We hear so much about getting feet ‘sandal-ready’ – but much less about getting them ‘slipper-ready’. Yet feet work just as hard (and have their own beauty and health challenges), during the colder months. Talk to any footcare professional and certainly, they’ll certainly tell you that it’s just as important to give them TLC during the chilly season as during summer – when we get to wiggle our toes, go without shoes and generally ‘air’ our feet.
Actually, feet take quite a beating during the colder months. We squeeze them into boots, sometimes layered over socks and/or tights – creating quite a dank, bacteria-friendly atmosphere in there. Occasionally, we beckon our toes out of hiding to slap on a coat of polish, then promptly expose feet to chilblain-inducing cold in a pair of impossibly teetering party heels. But generally, we adopt an out-of-sight-out-of-mind attitude to them. If feet were dogs, plenty of us would find ourselves reported to the RSPCA!
That certainly used to apply to me. Then some years ago, trying to sort out a niggling health issue that the NHS really, really wasn’t helping with, I went to see a practitioner of Traditional Chinese Medicine who changed my attitude to feet forever. He explained that in China, the care of feet is taken very seriously, as it’s intrinsically linked to overall wellbeing.
In China, feet are ritually washed before bedtime, for instance. The thinking? That feet excrete toxins during the day and it’s important to wash them away before getting into bed. ‘You’ll have less colds and ’flu if you do the same’, he maintained. And all I can say is that I’ve been doing that ever since, have had one episode of ’flu in 20 years, and rarely get more than a sniffle if I am (very occasionally) afflicted by a cold. Washing and drying feet well before bedtime also makes for a much pleasant experience between the sheets, I think – so if I’m not having a pre-bedtime bath, I make a point of cleansing feet with soap and water and then ‘anointing’ them when I’m in bed.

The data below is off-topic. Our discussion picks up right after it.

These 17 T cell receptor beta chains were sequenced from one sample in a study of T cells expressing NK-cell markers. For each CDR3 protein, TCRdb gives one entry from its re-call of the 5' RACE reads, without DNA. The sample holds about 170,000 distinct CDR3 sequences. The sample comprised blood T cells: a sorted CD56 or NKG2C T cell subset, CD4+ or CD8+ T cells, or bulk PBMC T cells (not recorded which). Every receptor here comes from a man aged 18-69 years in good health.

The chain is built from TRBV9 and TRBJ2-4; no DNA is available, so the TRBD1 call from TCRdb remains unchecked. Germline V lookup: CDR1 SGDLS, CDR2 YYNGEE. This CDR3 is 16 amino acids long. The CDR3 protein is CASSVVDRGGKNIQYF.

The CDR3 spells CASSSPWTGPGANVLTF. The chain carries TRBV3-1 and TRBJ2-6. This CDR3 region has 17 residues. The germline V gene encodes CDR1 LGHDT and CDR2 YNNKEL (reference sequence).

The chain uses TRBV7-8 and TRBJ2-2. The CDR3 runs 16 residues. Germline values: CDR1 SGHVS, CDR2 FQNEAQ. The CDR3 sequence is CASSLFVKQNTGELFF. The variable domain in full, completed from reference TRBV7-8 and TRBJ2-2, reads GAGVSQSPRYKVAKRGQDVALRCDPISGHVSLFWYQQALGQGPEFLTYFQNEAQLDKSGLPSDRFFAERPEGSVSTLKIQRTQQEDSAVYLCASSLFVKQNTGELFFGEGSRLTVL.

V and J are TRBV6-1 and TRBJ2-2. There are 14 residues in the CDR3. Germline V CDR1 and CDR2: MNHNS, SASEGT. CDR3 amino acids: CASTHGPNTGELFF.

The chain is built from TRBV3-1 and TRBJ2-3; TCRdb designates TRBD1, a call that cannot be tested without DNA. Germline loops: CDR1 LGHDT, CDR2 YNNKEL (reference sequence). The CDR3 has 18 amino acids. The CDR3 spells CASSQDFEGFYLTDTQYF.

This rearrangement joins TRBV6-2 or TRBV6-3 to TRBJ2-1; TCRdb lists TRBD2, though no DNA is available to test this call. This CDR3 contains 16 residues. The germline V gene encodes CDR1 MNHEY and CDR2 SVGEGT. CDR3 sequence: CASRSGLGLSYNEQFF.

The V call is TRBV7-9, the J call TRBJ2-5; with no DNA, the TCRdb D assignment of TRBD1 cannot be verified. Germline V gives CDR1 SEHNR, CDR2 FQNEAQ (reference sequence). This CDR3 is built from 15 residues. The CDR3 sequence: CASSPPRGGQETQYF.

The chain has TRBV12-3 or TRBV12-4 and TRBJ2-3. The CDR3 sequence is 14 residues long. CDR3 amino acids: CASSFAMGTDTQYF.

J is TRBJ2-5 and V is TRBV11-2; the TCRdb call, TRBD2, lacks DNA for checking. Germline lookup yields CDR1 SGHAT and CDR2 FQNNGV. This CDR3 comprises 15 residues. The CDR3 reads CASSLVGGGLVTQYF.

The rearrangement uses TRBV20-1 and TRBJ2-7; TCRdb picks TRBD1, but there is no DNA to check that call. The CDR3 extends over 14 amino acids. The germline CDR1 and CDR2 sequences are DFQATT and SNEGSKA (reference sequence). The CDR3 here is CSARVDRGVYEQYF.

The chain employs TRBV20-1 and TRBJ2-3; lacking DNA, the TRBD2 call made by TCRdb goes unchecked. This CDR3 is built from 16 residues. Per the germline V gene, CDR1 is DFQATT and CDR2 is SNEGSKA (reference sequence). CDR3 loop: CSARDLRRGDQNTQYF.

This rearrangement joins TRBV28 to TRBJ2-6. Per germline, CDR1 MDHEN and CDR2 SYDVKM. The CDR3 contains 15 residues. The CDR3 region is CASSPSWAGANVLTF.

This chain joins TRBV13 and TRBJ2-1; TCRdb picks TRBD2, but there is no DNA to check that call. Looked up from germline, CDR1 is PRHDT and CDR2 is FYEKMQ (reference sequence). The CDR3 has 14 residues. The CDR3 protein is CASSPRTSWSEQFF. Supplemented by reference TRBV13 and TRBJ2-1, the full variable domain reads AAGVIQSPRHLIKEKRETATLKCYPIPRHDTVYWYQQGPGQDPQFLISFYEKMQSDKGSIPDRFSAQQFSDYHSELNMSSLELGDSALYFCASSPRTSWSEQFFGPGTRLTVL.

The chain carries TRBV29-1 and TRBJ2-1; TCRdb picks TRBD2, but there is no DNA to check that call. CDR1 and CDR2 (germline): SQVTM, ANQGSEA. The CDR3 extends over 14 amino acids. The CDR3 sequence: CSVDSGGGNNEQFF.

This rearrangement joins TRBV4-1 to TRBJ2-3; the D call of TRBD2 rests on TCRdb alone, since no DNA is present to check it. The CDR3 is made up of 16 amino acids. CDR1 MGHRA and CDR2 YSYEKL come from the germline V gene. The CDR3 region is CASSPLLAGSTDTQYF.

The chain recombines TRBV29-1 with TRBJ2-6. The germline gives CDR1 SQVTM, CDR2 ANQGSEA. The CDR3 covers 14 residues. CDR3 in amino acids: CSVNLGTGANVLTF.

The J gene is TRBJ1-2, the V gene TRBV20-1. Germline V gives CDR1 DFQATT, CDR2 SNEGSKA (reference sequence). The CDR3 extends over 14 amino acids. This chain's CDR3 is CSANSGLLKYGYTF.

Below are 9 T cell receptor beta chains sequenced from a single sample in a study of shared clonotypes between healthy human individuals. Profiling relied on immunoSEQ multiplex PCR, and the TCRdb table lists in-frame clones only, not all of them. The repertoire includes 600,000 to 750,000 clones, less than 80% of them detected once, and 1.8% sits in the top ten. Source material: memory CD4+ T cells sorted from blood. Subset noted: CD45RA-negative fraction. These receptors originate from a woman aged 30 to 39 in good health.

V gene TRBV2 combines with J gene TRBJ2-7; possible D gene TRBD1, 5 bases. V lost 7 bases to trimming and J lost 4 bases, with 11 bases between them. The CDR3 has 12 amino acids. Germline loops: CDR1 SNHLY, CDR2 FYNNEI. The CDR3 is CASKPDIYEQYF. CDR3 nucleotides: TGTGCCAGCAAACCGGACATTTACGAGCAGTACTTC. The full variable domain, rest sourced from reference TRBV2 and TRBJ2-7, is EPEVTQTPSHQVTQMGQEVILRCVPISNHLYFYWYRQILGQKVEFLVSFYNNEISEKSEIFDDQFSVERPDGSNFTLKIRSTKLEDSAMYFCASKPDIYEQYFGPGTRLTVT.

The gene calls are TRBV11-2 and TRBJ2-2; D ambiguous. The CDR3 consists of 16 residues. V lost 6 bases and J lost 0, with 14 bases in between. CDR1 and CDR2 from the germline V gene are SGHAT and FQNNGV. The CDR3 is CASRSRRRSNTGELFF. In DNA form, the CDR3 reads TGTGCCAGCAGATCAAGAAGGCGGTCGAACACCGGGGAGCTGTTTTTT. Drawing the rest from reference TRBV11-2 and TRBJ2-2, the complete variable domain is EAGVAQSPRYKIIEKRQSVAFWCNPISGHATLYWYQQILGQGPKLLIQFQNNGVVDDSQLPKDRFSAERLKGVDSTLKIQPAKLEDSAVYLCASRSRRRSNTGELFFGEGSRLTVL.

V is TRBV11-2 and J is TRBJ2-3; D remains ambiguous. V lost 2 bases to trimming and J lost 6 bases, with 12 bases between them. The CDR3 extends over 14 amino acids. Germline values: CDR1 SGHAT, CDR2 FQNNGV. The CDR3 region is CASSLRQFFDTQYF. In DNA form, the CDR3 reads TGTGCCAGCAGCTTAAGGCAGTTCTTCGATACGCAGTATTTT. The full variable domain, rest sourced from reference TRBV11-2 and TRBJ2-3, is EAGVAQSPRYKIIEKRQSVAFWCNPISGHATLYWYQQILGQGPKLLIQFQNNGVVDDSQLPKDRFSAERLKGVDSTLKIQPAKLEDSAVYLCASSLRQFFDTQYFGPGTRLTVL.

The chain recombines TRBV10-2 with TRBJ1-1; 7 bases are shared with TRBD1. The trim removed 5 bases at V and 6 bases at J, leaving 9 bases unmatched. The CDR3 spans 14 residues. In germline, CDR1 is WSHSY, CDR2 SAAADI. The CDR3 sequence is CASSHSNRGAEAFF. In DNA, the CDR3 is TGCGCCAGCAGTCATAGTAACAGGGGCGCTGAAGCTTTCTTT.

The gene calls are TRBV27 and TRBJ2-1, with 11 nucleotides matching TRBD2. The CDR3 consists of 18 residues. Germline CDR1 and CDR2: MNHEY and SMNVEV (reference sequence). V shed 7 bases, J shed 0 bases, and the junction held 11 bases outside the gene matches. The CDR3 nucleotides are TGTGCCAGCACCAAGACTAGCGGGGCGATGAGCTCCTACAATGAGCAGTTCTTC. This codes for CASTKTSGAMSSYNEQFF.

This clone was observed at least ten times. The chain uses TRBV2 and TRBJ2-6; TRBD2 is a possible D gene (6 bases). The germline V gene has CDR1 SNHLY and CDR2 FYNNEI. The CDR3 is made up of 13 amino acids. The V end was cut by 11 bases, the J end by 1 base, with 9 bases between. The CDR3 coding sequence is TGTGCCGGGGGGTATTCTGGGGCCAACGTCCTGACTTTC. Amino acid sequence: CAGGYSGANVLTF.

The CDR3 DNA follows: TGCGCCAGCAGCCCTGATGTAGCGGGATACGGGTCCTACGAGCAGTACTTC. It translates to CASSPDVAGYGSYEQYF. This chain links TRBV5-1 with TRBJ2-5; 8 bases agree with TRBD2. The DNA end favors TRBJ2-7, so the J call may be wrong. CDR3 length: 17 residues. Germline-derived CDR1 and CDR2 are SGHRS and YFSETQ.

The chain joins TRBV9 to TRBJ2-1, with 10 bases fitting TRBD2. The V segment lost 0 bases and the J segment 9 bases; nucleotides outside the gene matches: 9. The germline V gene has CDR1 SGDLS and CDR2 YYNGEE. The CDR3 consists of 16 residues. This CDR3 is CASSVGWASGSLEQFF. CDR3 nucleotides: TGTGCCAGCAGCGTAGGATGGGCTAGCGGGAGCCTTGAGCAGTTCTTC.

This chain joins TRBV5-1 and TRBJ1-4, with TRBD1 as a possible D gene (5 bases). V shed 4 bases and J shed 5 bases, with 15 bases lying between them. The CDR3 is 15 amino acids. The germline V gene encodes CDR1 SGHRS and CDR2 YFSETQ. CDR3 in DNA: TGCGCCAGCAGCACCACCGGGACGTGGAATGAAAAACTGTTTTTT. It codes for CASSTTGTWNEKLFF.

That would definitely be my first recommendation for winter footcare – but here is a winter footcare action plan to ensure that when it’s time to dust off those flip-flops next summer, you’ll be one step ahead.
Dry thoroughly between toes. Fungus infections love sweaty, fetid conditions – and if you’re wearing socks or tights with nylon or other synthetics, feet can become very sweaty. So when you do wash your feet, sit on a chair (or the loo!) and really dry between the toes before slipping on any footwear or hosiery at all. The more you can allow feet to ‘breathe’, the happier they’ll be. (This applies to bed, too. It’s tempting to wear socks to keep feet warm, but – on the basis of further more wisdom from my Chinese herbalist – I cuddle my hot water bottle to my stomach, where it stokes what’s known as ‘triple burner’: TCM practitioners believe that this is sited in the abdomen and if kept warm, heat will radiate from there to the extremities. I was completely blown away to find that it certainly works for me.)
Buff them with a good foot file several nights a week. Do it lightly, not vigorously; if you’re over-zealous it simply compacts the hard skin. I’ve found that since I set out to hit 10,000 steps (minimum) a day – see last month’s column about how my iPhone is making me healthier – hard skin builds up on my feet twice as fast. I still don’t think you can beat the Alida Foot File, because it’s so hand-friendly, allowing access all areas foot-wise.